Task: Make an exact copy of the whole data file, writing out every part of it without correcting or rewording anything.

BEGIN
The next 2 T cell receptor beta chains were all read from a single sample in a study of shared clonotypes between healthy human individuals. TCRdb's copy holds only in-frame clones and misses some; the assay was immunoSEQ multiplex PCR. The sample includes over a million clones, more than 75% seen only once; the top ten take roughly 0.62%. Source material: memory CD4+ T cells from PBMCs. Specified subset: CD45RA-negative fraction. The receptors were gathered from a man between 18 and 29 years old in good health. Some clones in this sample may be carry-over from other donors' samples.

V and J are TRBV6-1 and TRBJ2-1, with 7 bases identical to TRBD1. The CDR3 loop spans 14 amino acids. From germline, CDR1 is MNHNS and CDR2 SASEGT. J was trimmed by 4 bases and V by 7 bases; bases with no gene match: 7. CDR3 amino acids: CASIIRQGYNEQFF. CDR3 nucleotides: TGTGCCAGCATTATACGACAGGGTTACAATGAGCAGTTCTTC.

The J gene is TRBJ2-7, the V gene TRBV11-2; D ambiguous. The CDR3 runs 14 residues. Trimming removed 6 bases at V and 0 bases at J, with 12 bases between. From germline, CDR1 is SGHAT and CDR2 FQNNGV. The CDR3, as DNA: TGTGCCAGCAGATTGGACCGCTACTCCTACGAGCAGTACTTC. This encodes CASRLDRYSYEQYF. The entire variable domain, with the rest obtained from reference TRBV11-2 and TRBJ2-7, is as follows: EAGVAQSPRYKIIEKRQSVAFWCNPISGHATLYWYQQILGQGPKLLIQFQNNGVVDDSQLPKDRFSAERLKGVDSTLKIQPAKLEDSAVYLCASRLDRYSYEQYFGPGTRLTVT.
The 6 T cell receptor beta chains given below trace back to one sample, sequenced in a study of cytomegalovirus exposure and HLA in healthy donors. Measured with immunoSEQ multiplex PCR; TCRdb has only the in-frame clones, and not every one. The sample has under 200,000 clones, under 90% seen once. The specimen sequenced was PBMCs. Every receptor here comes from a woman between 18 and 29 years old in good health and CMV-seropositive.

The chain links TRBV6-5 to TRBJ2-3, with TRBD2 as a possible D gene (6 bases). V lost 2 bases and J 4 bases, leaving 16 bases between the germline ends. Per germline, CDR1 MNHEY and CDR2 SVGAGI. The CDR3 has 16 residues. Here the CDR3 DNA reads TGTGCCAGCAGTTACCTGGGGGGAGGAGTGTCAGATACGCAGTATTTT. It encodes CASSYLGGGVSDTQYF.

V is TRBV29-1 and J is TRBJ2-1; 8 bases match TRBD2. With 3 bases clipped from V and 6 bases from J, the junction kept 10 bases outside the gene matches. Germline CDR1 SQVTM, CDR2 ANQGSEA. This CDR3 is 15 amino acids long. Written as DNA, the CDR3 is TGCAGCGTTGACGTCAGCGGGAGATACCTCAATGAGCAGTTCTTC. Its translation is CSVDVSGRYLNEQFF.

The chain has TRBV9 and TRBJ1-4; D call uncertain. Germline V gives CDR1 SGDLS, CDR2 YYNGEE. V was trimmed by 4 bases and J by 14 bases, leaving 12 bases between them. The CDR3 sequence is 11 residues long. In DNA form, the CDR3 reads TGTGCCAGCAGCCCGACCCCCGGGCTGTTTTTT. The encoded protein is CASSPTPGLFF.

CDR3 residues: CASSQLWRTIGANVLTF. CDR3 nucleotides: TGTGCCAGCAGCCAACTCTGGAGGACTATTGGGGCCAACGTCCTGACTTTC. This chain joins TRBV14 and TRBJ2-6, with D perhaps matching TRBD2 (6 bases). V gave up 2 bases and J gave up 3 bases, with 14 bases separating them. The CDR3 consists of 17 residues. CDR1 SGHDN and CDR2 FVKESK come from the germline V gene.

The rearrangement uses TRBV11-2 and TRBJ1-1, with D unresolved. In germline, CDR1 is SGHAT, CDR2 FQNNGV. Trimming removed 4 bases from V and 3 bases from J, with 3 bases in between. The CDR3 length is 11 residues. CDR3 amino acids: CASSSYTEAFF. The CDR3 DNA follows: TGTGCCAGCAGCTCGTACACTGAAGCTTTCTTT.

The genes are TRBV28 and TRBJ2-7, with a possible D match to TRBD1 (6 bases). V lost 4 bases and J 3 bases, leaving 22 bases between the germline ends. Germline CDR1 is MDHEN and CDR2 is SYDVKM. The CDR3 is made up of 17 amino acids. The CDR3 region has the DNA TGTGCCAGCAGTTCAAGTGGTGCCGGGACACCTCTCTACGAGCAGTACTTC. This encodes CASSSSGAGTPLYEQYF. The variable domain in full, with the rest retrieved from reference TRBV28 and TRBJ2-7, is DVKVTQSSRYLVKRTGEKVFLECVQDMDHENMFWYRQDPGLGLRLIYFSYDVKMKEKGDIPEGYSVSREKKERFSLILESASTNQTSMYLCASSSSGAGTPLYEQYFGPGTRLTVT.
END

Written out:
The next 2 T cell receptor beta chains were all read from a single sample in a study of shared clonotypes between healthy human individuals. TCRdb's copy holds only in-frame clones and misses some; the assay was immunoSEQ multiplex PCR. The sample includes over a million clones, more than 75% seen only once; the top ten take roughly 0.62%. Source material: memory CD4+ T cells from PBMCs. Specified subset: CD45RA-negative fraction. The receptors were gathered from a man between 18 and 29 years old in good health. Some clones in this sample may be carry-over from other donors' samples.

V and J are TRBV6-1 and TRBJ2-1, with 7 bases identical to TRBD1. The CDR3 loop spans 14 amino acids. From germline, CDR1 is MNHNS and CDR2 SASEGT. J was trimmed by 4 bases and V by 7 bases; bases with no gene match: 7. CDR3 amino acids: CASIIRQGYNEQFF. CDR3 nucleotides: TGTGCCAGCATTATACGACAGGGTTACAATGAGCAGTTCTTC.

The J gene is TRBJ2-7, the V gene TRBV11-2; D ambiguous. The CDR3 runs 14 residues. Trimming removed 6 bases at V and 0 bases at J, with 12 bases between. From germline, CDR1 is SGHAT and CDR2 FQNNGV. The CDR3, as DNA: TGTGCCAGCAGATTGGACCGCTACTCCTACGAGCAGTACTTC. This encodes CASRLDRYSYEQYF. The entire variable domain, with the rest obtained from reference TRBV11-2 and TRBJ2-7, is as follows: EAGVAQSPRYKIIEKRQSVAFWCNPISGHATLYWYQQILGQGPKLLIQFQNNGVVDDSQLPKDRFSAERLKGVDSTLKIQPAKLEDSAVYLCASRLDRYSYEQYFGPGTRLTVT.
The 6 T cell receptor beta chains given below trace back to one sample, sequenced in a study of cytomegalovirus exposure and HLA in healthy donors. Measured with immunoSEQ multiplex PCR; TCRdb has only the in-frame clones, and not every one. The sample has under 200,000 clones, under 90% seen once. The specimen sequenced was PBMCs. Every receptor here comes from a woman between 18 and 29 years old in good health and CMV-seropositive.

The chain links TRBV6-5 to TRBJ2-3, with TRBD2 as a possible D gene (6 bases). V lost 2 bases and J 4 bases, leaving 16 bases between the germline ends. Per germline, CDR1 MNHEY and CDR2 SVGAGI. The CDR3 has 16 residues. Here the CDR3 DNA reads TGTGCCAGCAGTTACCTGGGGGGAGGAGTGTCAGATACGCAGTATTTT. It encodes CASSYLGGGVSDTQYF.

V is TRBV29-1 and J is TRBJ2-1; 8 bases match TRBD2. With 3 bases clipped from V and 6 bases from J, the junction kept 10 bases outside the gene matches. Germline CDR1 SQVTM, CDR2 ANQGSEA. This CDR3 is 15 amino acids long. Written as DNA, the CDR3 is TGCAGCGTTGACGTCAGCGGGAGATACCTCAATGAGCAGTTCTTC. Its translation is CSVDVSGRYLNEQFF.

The chain has TRBV9 and TRBJ1-4; D call uncertain. Germline V gives CDR1 SGDLS, CDR2 YYNGEE. V was trimmed by 4 bases and J by 14 bases, leaving 12 bases between them. The CDR3 sequence is 11 residues long. In DNA form, the CDR3 reads TGTGCCAGCAGCCCGACCCCCGGGCTGTTTTTT. The encoded protein is CASSPTPGLFF.

CDR3 residues: CASSQLWRTIGANVLTF. CDR3 nucleotides: TGTGCCAGCAGCCAACTCTGGAGGACTATTGGGGCCAACGTCCTGACTTTC. This chain joins TRBV14 and TRBJ2-6, with D perhaps matching TRBD2 (6 bases). V gave up 2 bases and J gave up 3 bases, with 14 bases separating them. The CDR3 consists of 17 residues. CDR1 SGHDN and CDR2 FVKESK come from the germline V gene.

The rearrangement uses TRBV11-2 and TRBJ1-1, with D unresolved. In germline, CDR1 is SGHAT, CDR2 FQNNGV. Trimming removed 4 bases from V and 3 bases from J, with 3 bases in between. The CDR3 length is 11 residues. CDR3 amino acids: CASSSYTEAFF. The CDR3 DNA follows: TGTGCCAGCAGCTCGTACACTGAAGCTTTCTTT.

The genes are TRBV28 and TRBJ2-7, with a possible D match to TRBD1 (6 bases). V lost 4 bases and J 3 bases, leaving 22 bases between the germline ends. Germline CDR1 is MDHEN and CDR2 is SYDVKM. The CDR3 is made up of 17 amino acids. The CDR3 region has the DNA TGTGCCAGCAGTTCAAGTGGTGCCGGGACACCTCTCTACGAGCAGTACTTC. This encodes CASSSSGAGTPLYEQYF. The variable domain in full, with the rest retrieved from reference TRBV28 and TRBJ2-7, is DVKVTQSSRYLVKRTGEKVFLECVQDMDHENMFWYRQDPGLGLRLIYFSYDVKMKEKGDIPEGYSVSREKKERFSLILESASTNQTSMYLCASSSSGAGTPLYEQYFGPGTRLTVT.